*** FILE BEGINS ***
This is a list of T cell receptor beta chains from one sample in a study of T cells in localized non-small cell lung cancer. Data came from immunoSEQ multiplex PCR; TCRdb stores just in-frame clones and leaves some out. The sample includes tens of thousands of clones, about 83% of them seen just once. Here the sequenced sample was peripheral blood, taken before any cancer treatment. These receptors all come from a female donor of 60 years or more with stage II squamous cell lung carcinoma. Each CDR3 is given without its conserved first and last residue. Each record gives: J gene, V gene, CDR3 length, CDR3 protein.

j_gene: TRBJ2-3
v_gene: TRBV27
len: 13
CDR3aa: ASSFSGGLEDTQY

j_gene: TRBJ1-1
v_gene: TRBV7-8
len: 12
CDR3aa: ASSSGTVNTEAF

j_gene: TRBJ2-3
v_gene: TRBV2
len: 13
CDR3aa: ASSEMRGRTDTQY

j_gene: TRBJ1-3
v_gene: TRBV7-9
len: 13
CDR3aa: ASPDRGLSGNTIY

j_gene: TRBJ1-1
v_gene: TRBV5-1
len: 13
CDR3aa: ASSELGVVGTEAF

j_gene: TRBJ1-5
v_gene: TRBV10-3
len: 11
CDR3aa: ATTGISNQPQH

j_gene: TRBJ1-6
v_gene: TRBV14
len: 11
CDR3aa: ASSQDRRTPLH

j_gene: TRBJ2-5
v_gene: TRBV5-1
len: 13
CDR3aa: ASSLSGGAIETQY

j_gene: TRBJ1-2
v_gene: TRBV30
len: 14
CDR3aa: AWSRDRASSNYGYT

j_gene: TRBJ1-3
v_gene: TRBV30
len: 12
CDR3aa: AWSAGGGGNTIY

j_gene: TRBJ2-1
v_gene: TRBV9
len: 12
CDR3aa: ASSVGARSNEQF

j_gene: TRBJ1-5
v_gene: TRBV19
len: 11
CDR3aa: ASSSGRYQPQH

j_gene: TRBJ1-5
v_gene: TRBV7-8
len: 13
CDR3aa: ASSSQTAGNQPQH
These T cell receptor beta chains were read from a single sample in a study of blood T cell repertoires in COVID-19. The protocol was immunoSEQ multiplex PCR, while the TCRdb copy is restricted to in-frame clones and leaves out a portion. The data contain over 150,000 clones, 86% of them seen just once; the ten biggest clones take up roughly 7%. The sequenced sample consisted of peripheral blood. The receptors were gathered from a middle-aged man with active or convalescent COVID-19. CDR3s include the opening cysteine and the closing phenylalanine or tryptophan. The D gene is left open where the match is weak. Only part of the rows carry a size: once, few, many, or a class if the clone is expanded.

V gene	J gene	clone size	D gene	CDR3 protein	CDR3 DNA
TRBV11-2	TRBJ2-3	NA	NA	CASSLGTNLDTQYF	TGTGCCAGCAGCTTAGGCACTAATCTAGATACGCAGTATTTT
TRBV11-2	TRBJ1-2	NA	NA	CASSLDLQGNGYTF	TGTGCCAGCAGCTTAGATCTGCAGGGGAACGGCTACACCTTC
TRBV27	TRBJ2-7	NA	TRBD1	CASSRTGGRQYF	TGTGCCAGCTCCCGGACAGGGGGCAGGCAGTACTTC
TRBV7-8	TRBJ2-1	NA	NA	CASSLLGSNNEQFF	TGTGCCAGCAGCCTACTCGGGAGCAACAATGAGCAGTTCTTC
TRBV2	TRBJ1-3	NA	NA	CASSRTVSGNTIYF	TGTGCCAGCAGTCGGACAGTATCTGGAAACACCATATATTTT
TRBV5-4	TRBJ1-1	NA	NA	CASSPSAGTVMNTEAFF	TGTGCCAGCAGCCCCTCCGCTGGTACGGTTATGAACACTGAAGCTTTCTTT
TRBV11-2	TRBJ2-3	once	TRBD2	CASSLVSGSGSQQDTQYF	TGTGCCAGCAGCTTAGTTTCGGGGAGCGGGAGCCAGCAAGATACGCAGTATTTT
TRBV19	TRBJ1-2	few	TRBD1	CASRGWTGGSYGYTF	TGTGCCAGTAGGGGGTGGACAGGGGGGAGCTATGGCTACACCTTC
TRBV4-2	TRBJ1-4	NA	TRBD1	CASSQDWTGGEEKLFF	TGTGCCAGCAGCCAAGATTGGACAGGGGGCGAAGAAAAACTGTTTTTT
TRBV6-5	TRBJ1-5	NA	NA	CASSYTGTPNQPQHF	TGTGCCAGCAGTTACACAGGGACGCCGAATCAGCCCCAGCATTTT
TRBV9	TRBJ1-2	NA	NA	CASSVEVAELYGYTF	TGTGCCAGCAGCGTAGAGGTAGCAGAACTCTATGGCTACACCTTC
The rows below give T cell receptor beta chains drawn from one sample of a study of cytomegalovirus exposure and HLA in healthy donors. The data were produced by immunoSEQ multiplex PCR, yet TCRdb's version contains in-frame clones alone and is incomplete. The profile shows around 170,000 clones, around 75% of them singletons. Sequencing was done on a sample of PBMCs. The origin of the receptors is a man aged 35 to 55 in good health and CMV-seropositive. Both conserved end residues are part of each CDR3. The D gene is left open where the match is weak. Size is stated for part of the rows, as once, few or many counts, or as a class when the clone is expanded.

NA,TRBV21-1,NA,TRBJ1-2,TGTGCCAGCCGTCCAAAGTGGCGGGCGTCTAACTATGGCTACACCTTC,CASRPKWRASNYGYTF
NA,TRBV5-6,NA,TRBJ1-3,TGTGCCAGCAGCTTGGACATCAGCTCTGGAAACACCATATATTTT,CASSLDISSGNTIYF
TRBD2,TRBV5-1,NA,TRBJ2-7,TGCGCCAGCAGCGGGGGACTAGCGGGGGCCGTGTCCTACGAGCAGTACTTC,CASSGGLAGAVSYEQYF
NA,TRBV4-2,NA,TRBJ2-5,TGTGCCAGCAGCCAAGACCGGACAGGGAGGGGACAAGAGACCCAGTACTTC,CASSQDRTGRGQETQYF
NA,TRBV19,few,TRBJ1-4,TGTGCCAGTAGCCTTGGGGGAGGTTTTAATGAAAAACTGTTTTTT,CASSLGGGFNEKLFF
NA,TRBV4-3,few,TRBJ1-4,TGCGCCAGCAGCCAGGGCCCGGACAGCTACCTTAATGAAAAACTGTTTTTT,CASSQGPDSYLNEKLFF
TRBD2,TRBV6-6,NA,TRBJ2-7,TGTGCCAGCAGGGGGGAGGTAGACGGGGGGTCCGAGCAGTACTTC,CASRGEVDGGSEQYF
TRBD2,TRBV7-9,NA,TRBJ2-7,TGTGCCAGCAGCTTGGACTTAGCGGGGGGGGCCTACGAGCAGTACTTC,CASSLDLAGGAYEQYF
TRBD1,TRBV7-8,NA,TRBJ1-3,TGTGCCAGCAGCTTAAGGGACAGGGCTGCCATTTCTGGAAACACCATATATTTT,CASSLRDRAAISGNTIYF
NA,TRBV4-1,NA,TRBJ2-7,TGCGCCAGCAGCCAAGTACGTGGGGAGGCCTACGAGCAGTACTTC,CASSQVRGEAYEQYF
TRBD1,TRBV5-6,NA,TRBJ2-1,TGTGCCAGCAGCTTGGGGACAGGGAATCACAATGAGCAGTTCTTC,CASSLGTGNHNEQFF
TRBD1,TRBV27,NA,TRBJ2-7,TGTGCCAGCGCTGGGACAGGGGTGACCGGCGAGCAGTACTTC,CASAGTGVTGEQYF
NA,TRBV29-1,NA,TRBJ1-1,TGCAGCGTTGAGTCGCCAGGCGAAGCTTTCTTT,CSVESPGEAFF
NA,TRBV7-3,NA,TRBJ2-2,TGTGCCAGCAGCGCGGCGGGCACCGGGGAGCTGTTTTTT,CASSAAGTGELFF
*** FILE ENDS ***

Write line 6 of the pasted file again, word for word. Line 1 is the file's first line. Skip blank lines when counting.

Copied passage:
j_gene: TRBJ1-1